Concerns around “armchair farmers” claiming direct payments despite not actively farming has catapulted the definition of a genuine farmer to the top of the CAP reform agenda.
While such a definition is important for a robust defence of CAP spending, there are hidden dangers.
The Department of Agriculture believes defining non-genuine farmers is “very unlikely to release funds for redistribution”. There are also concerns that some groups, such as part-time farmers, could be excluded.
Last year, there were 2,500 farmers leasing out all of their entitlements. These entitlements had a total value of €9.5m.
Some of these 100% leases are entitlements that are being transferred following the death of a farmer.
Previous Department analysis shows no clear age pattern among those individuals leasing out all their entitlements, with approximately 10% located in each 10-year age bracket from 30 to 70+.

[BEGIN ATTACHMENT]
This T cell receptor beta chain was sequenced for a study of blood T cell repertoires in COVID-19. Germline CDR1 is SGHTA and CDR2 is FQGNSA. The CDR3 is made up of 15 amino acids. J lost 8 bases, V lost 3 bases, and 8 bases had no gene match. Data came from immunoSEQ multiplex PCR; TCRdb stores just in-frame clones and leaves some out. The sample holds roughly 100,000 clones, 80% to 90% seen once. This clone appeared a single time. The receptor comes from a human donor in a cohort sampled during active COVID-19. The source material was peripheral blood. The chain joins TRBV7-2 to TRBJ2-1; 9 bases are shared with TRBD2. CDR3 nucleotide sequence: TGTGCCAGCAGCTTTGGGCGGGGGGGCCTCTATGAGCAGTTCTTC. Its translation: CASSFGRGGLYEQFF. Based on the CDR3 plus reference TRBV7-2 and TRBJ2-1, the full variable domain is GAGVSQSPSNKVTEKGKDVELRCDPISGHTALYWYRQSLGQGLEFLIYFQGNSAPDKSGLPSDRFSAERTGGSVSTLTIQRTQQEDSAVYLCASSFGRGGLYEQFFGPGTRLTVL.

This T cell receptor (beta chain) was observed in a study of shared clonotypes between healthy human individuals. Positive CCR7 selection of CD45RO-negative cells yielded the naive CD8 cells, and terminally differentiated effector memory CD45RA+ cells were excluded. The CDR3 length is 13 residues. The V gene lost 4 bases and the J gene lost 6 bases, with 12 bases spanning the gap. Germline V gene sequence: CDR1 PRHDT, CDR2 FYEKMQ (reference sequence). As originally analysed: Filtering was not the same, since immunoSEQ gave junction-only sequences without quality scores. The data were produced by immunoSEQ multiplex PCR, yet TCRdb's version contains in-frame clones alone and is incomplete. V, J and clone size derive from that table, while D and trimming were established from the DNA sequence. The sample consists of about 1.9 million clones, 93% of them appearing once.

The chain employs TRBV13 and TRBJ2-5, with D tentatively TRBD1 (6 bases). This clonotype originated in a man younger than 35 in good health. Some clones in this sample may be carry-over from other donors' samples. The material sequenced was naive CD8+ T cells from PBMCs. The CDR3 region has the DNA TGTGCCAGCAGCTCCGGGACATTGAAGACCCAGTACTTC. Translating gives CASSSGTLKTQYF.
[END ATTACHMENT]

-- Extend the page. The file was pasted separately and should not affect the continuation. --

Almost 45% of all 100% leases are by joint ventures and companies for which ages are not available.
In terms of a county breakdown, western counties were more likely to have a lower percentage of farmers leasing out all their entitlements.
While the national average is 2%, counties Cavan, Clare, Donegal, Galway, Kerry, Leitrim, Limerick, Longford, Mayo, Monaghan, Roscommon, and Sligo, were all less than 1%.
Counties Kilkenny, Offaly, Tipperary, and Waterford were above the 2% average.
In total there are 14,400 farmers leasing out some, but not all, of their entitlements. On average these farmers are leasing out 42% of their entitlements, which are worth €40m.
There are 12,000 farmers availing of these entitlements and leasing them in. Some farmers fall in both categories having entitlements both leased in and leased out.
The definition of a genuine farmer was up for discussion at a crunch meeting of CAP negotiators in Brussels last week but no agreement was found. Farm ministers want greater flexibility for member states to decide, while MEPs favour an EU wide definition.